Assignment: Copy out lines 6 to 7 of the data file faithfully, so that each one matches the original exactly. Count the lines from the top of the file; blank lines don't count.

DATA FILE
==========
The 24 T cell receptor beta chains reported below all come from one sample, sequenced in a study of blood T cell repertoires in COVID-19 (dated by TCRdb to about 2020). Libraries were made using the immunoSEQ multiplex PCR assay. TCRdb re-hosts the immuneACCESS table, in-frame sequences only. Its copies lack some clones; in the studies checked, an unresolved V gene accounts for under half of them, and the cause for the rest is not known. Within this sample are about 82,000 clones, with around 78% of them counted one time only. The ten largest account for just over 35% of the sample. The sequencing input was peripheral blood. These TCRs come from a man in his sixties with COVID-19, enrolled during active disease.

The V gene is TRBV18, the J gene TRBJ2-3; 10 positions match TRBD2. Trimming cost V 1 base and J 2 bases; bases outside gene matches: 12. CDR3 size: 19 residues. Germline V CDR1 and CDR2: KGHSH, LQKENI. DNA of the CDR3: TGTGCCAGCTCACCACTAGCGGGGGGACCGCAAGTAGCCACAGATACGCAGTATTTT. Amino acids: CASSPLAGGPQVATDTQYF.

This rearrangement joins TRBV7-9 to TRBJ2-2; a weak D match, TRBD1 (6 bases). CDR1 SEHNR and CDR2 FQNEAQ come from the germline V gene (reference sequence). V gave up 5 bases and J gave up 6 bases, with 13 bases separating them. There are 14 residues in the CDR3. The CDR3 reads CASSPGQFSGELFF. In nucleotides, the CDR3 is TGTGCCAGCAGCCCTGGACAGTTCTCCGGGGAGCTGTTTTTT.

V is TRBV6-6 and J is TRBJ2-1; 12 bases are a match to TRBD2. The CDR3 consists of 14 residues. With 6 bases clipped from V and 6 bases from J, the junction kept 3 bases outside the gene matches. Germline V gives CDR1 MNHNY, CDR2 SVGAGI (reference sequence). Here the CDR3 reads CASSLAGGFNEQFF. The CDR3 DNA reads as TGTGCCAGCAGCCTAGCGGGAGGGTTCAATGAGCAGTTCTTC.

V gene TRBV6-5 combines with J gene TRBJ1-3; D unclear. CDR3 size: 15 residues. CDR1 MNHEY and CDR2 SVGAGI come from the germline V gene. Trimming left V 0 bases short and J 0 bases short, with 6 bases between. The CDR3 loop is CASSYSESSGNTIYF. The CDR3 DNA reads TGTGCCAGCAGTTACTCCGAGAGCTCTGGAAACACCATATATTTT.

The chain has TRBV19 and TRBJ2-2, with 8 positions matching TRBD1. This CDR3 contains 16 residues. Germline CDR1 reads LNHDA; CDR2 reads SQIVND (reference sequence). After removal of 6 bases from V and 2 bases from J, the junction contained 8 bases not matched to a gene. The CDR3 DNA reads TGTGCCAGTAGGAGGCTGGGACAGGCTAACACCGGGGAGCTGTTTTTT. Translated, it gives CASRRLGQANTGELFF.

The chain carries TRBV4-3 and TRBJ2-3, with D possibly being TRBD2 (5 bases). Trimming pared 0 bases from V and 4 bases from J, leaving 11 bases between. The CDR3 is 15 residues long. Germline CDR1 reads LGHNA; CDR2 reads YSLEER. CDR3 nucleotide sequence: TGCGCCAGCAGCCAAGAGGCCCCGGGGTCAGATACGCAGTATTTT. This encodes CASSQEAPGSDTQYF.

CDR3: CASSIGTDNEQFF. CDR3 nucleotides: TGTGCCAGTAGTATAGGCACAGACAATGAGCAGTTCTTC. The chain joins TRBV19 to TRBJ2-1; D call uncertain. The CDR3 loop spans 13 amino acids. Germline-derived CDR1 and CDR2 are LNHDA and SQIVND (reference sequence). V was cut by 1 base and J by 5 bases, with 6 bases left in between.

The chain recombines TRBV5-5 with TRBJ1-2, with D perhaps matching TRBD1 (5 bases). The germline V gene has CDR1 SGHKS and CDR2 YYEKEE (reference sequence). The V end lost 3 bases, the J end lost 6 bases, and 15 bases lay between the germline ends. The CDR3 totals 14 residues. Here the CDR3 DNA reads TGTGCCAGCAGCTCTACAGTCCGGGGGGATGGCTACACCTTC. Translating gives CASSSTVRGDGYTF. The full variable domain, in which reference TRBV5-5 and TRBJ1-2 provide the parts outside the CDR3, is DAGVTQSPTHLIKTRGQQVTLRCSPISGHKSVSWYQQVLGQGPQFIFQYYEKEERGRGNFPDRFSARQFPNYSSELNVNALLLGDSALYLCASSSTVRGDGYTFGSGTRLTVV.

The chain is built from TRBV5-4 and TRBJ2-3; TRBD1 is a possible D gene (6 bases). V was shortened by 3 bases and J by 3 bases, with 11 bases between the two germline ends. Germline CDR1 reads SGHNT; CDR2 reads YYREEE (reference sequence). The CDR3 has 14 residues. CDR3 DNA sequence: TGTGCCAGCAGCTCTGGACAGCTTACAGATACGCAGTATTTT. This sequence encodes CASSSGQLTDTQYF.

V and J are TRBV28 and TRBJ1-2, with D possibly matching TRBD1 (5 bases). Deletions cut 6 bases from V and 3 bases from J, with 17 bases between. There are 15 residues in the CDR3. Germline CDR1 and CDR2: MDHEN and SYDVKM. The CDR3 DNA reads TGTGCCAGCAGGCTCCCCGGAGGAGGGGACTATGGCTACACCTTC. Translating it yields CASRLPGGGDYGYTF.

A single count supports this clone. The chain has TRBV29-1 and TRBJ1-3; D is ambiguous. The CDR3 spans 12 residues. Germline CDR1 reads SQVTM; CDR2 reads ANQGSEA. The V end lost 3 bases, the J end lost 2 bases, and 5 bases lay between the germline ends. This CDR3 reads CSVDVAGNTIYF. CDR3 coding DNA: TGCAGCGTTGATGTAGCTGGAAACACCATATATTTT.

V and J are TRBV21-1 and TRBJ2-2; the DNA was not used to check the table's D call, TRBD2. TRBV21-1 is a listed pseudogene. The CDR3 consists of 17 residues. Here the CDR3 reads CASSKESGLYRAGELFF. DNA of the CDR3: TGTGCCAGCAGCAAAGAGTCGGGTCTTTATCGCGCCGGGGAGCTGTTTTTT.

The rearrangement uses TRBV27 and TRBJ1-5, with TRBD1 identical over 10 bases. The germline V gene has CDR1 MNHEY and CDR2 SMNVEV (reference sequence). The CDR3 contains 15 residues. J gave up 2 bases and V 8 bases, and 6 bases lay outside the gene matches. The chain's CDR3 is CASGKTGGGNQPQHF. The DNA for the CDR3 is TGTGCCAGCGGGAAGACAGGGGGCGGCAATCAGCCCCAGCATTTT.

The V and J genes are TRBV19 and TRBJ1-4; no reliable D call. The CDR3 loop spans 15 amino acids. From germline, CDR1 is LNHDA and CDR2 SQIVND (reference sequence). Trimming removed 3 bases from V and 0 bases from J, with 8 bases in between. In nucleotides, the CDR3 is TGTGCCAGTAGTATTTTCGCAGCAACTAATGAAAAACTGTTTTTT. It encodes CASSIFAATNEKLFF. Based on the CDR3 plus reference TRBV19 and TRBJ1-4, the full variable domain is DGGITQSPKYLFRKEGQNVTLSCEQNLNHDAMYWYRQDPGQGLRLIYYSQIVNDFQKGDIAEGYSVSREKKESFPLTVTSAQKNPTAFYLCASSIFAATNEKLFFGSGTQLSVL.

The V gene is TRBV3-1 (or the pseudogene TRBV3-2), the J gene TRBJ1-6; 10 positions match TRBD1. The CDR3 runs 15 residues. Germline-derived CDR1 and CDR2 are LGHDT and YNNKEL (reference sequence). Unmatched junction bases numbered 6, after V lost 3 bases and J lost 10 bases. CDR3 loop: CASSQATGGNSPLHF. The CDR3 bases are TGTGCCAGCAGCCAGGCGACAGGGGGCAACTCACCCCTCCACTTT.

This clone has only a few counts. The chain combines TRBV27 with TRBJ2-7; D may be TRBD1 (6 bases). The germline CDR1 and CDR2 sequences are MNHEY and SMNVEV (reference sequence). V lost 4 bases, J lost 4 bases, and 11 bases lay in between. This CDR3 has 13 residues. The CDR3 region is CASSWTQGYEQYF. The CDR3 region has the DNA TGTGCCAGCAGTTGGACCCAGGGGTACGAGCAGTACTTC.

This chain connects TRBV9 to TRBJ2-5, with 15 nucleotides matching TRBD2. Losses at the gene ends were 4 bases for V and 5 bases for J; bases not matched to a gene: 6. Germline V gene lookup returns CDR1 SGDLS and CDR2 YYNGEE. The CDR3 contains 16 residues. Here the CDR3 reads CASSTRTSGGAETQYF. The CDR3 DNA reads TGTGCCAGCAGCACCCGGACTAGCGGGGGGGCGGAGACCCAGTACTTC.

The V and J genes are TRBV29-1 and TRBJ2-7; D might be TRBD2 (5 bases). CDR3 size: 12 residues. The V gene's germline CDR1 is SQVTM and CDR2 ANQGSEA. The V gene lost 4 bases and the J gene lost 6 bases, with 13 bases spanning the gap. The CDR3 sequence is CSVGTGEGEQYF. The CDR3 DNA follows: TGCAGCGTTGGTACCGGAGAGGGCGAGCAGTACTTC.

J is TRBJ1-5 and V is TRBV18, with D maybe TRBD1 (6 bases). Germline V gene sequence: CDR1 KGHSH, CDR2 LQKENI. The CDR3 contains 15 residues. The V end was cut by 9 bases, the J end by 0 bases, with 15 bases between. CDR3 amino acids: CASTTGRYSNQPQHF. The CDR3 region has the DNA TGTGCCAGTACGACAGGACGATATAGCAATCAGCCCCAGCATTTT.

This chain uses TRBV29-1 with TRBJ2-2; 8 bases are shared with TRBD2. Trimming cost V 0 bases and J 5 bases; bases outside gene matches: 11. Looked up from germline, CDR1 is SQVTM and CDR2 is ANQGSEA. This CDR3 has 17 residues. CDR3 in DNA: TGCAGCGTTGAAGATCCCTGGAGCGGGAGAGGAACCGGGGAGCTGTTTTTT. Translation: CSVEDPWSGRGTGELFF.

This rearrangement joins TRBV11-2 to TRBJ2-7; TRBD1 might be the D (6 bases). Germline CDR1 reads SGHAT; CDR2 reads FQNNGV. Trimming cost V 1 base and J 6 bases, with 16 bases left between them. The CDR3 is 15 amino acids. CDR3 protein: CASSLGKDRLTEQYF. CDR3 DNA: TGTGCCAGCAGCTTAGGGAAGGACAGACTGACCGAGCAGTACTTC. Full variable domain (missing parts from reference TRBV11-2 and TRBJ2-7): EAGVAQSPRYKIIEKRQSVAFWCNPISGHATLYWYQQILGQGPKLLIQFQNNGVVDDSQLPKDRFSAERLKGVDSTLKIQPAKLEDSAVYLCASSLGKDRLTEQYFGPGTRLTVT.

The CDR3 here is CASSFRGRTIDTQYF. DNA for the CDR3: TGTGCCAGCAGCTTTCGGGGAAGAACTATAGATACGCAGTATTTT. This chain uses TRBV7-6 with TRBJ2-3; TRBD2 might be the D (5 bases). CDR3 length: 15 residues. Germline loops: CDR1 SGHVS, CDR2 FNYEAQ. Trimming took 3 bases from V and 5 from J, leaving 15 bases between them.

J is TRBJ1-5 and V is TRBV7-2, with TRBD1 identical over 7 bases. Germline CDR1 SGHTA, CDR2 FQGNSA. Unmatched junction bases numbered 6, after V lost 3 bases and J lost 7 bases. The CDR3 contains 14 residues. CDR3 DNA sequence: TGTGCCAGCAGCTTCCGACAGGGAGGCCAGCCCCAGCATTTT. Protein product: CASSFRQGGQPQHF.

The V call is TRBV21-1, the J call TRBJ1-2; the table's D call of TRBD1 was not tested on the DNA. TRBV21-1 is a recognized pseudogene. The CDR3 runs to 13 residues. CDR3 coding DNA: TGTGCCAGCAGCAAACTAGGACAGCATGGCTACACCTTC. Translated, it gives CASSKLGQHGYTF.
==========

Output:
The chain has TRBV19 and TRBJ2-2, with 8 positions matching TRBD1. This CDR3 contains 16 residues. Germline CDR1 reads LNHDA; CDR2 reads SQIVND (reference sequence). After removal of 6 bases from V and 2 bases from J, the junction contained 8 bases not matched to a gene. The CDR3 DNA reads TGTGCCAGTAGGAGGCTGGGACAGGCTAACACCGGGGAGCTGTTTTTT. Translated, it gives CASRRLGQANTGELFF.

The chain carries TRBV4-3 and TRBJ2-3, with D possibly being TRBD2 (5 bases). Trimming pared 0 bases from V and 4 bases from J, leaving 11 bases between. The CDR3 is 15 residues long. Germline CDR1 reads LGHNA; CDR2 reads YSLEER. CDR3 nucleotide sequence: TGCGCCAGCAGCCAAGAGGCCCCGGGGTCAGATACGCAGTATTTT. This encodes CASSQEAPGSDTQYF.